Yahoo becomes latest victim of hacking

Published On: Jan 31 2014 04:42:23 PM EST   Updated On: Feb 01 2014 08:09:13 AM EST

VIDEO: Yahoo is the latest major company to fall victim to computer hackers, announcing to their customers that usernames and passwords have been compromised.


It's the latest in a string of security breaches. This time Yahoo is admitting that usernames and passwords of its email customers have been compromised.

Yahoo is the second largest email service in the world. The company hasn't said exactly how many people are affected.

The access the hackers gained on Yahoo could lead to a much more serious security breaches in banks and stores. Hackers are using information contained in the hacked email accounts to harvest information about financial accounts or other personal information, or they are selling personal information online.

"You can get 100,00 email addresses for like $25," said computer expert Chris Hamer, who works for the Bradford County Sheriff's Office.

Hamer said hackers are selling personal information by the bulk to thieves who, in turn, use that information to gain access to bank accounts.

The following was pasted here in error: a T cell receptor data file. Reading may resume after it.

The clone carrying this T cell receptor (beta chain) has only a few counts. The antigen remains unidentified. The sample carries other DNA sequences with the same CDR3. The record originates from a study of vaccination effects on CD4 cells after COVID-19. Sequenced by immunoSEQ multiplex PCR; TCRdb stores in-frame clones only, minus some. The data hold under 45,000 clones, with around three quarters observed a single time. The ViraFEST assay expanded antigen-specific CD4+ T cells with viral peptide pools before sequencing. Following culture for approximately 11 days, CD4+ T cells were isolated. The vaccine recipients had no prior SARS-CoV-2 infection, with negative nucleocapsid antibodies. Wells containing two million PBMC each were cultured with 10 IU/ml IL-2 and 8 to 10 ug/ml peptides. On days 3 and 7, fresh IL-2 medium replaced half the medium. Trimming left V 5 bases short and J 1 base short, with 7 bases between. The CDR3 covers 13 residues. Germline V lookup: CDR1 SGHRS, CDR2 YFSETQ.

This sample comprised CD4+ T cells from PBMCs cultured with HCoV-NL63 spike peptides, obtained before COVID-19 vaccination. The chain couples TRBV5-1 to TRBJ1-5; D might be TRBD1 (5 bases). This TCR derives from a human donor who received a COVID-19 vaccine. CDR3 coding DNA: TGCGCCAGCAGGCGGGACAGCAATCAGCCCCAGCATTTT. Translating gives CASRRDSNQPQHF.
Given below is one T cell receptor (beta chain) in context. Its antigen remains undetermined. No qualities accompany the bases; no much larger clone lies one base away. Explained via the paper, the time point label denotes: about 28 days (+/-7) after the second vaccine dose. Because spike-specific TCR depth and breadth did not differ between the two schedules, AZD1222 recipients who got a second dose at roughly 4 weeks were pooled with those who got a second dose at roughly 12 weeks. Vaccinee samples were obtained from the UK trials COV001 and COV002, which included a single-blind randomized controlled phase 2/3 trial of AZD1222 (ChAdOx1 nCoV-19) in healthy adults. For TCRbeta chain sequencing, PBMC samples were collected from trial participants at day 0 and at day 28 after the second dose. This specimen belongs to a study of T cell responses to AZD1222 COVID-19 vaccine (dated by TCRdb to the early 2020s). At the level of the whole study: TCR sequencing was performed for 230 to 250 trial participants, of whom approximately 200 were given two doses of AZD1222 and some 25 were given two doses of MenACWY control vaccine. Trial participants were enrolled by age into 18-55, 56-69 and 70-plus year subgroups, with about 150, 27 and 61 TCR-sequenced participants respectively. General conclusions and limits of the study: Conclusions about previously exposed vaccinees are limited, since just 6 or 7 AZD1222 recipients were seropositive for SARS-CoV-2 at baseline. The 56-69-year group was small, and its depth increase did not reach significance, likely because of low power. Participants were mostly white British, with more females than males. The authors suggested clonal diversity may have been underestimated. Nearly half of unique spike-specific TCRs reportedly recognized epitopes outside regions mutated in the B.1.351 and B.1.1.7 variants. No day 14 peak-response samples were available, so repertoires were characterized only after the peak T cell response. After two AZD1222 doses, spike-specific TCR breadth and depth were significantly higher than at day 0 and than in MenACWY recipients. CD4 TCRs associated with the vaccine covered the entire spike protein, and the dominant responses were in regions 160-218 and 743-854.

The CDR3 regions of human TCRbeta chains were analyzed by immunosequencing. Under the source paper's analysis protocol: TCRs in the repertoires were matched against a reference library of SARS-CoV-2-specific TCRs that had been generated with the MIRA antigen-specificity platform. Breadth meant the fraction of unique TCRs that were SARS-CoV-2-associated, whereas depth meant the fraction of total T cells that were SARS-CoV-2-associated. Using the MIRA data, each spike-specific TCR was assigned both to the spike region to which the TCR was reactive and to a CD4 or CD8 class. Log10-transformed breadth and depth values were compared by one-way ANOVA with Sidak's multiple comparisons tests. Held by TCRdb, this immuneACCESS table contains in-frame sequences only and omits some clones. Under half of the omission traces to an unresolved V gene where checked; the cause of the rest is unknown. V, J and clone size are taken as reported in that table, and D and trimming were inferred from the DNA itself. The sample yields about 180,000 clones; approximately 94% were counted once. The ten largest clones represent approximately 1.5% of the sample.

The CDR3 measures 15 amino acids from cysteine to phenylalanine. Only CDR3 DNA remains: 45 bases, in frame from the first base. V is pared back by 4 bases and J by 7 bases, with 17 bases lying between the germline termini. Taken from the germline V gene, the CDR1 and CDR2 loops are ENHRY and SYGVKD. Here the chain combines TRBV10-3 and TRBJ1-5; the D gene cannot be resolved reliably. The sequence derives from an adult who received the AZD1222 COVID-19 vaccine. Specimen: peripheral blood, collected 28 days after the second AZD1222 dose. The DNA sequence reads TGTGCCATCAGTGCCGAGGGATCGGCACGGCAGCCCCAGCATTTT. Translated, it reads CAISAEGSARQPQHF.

"Credit card information can go from anywhere from $15 to $30 a pop for each card," Hamer said. "You buy them in a group of a hundred."

This marks the second time Yahoo has been hacked. In 2012, 450,000 customers' information was compromised. Yahoo has yet to reveal how deep the infiltration is this time.

"It looks like the people were at third party websites, people tied into yahoo, and had a large host of yahoo accounts where they stored their database in an insecure fashion," Hamer said.

Yahoo is telling its customers it is doing everything it can to track down the hackers and resecure breached accounts. But just weeks after major companies like Target fell victim to a similar thing, consumer confidence is suffering.

"I feel like no place is safe anymore. They did it to several companies," computer user Sandy Hibbard said.

She said the increase in hacking isn't a surprise at all, and, in her eyes, won't effect the company's bottom line.

"I think it could, but most people realize it can happen anywhere, so what do you do?" Hibbard said.


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